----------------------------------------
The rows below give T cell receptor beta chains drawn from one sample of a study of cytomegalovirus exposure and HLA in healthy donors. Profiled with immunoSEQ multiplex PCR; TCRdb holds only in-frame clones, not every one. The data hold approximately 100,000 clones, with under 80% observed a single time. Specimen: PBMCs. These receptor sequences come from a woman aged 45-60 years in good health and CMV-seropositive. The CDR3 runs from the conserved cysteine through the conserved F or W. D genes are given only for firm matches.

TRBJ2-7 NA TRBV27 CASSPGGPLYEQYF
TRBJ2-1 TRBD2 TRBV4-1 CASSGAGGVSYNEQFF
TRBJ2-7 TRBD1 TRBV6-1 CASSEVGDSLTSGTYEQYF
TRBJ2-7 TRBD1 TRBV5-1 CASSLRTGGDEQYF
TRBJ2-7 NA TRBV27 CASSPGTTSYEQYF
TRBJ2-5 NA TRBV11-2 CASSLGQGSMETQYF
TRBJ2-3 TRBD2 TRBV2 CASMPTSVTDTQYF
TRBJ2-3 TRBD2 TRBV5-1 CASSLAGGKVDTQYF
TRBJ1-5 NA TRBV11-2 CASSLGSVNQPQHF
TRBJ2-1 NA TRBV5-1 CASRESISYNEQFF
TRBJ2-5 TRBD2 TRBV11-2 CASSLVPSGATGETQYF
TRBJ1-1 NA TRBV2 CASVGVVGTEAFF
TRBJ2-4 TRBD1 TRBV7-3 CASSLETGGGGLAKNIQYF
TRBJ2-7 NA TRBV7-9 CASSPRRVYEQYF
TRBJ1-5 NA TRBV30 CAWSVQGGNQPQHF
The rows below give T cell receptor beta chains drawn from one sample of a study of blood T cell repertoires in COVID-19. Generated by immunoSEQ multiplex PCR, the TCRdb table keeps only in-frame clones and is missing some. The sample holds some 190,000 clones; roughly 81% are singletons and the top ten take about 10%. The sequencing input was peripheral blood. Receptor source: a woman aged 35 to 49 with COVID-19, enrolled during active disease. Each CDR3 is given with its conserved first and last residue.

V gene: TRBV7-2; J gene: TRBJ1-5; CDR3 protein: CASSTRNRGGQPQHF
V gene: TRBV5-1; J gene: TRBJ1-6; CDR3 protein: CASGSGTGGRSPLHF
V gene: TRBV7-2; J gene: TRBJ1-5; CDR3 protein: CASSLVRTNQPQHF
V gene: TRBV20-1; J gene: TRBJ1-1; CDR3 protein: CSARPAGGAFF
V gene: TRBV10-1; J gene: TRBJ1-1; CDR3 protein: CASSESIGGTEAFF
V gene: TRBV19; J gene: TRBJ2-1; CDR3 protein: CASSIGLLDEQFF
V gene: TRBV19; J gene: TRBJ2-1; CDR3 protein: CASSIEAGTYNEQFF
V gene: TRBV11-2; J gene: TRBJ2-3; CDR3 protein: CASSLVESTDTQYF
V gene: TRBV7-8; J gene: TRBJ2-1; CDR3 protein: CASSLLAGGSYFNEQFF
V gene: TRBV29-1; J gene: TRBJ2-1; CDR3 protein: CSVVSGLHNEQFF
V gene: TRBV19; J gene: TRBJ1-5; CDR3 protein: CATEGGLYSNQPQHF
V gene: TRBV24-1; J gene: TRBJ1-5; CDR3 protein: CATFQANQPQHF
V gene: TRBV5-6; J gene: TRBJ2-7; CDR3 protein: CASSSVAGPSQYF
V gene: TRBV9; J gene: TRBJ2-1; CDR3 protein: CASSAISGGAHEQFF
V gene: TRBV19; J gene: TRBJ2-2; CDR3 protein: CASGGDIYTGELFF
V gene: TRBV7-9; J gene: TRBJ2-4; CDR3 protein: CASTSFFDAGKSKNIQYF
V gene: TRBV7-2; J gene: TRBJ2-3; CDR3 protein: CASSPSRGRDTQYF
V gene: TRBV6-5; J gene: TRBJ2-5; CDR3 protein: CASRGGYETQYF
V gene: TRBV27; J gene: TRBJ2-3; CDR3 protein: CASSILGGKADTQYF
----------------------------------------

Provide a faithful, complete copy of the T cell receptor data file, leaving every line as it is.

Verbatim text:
The rows below give T cell receptor beta chains drawn from one sample of a study of cytomegalovirus exposure and HLA in healthy donors. Profiled with immunoSEQ multiplex PCR; TCRdb holds only in-frame clones, not every one. The data hold approximately 100,000 clones, with under 80% observed a single time. Specimen: PBMCs. These receptor sequences come from a woman aged 45-60 years in good health and CMV-seropositive. The CDR3 runs from the conserved cysteine through the conserved F or W. D genes are given only for firm matches.

TRBJ2-7 NA TRBV27 CASSPGGPLYEQYF
TRBJ2-1 TRBD2 TRBV4-1 CASSGAGGVSYNEQFF
TRBJ2-7 TRBD1 TRBV6-1 CASSEVGDSLTSGTYEQYF
TRBJ2-7 TRBD1 TRBV5-1 CASSLRTGGDEQYF
TRBJ2-7 NA TRBV27 CASSPGTTSYEQYF
TRBJ2-5 NA TRBV11-2 CASSLGQGSMETQYF
TRBJ2-3 TRBD2 TRBV2 CASMPTSVTDTQYF
TRBJ2-3 TRBD2 TRBV5-1 CASSLAGGKVDTQYF
TRBJ1-5 NA TRBV11-2 CASSLGSVNQPQHF
TRBJ2-1 NA TRBV5-1 CASRESISYNEQFF
TRBJ2-5 TRBD2 TRBV11-2 CASSLVPSGATGETQYF
TRBJ1-1 NA TRBV2 CASVGVVGTEAFF
TRBJ2-4 TRBD1 TRBV7-3 CASSLETGGGGLAKNIQYF
TRBJ2-7 NA TRBV7-9 CASSPRRVYEQYF
TRBJ1-5 NA TRBV30 CAWSVQGGNQPQHF
The rows below give T cell receptor beta chains drawn from one sample of a study of blood T cell repertoires in COVID-19. Generated by immunoSEQ multiplex PCR, the TCRdb table keeps only in-frame clones and is missing some. The sample holds some 190,000 clones; roughly 81% are singletons and the top ten take about 10%. The sequencing input was peripheral blood. Receptor source: a woman aged 35 to 49 with COVID-19, enrolled during active disease. Each CDR3 is given with its conserved first and last residue.

V gene: TRBV7-2; J gene: TRBJ1-5; CDR3 protein: CASSTRNRGGQPQHF
V gene: TRBV5-1; J gene: TRBJ1-6; CDR3 protein: CASGSGTGGRSPLHF
V gene: TRBV7-2; J gene: TRBJ1-5; CDR3 protein: CASSLVRTNQPQHF
V gene: TRBV20-1; J gene: TRBJ1-1; CDR3 protein: CSARPAGGAFF
V gene: TRBV10-1; J gene: TRBJ1-1; CDR3 protein: CASSESIGGTEAFF
V gene: TRBV19; J gene: TRBJ2-1; CDR3 protein: CASSIGLLDEQFF
V gene: TRBV19; J gene: TRBJ2-1; CDR3 protein: CASSIEAGTYNEQFF
V gene: TRBV11-2; J gene: TRBJ2-3; CDR3 protein: CASSLVESTDTQYF
V gene: TRBV7-8; J gene: TRBJ2-1; CDR3 protein: CASSLLAGGSYFNEQFF
V gene: TRBV29-1; J gene: TRBJ2-1; CDR3 protein: CSVVSGLHNEQFF
V gene: TRBV19; J gene: TRBJ1-5; CDR3 protein: CATEGGLYSNQPQHF
V gene: TRBV24-1; J gene: TRBJ1-5; CDR3 protein: CATFQANQPQHF
V gene: TRBV5-6; J gene: TRBJ2-7; CDR3 protein: CASSSVAGPSQYF
V gene: TRBV9; J gene: TRBJ2-1; CDR3 protein: CASSAISGGAHEQFF
V gene: TRBV19; J gene: TRBJ2-2; CDR3 protein: CASGGDIYTGELFF
V gene: TRBV7-9; J gene: TRBJ2-4; CDR3 protein: CASTSFFDAGKSKNIQYF
V gene: TRBV7-2; J gene: TRBJ2-3; CDR3 protein: CASSPSRGRDTQYF
V gene: TRBV6-5; J gene: TRBJ2-5; CDR3 protein: CASRGGYETQYF
V gene: TRBV27; J gene: TRBJ2-3; CDR3 protein: CASSILGGKADTQYF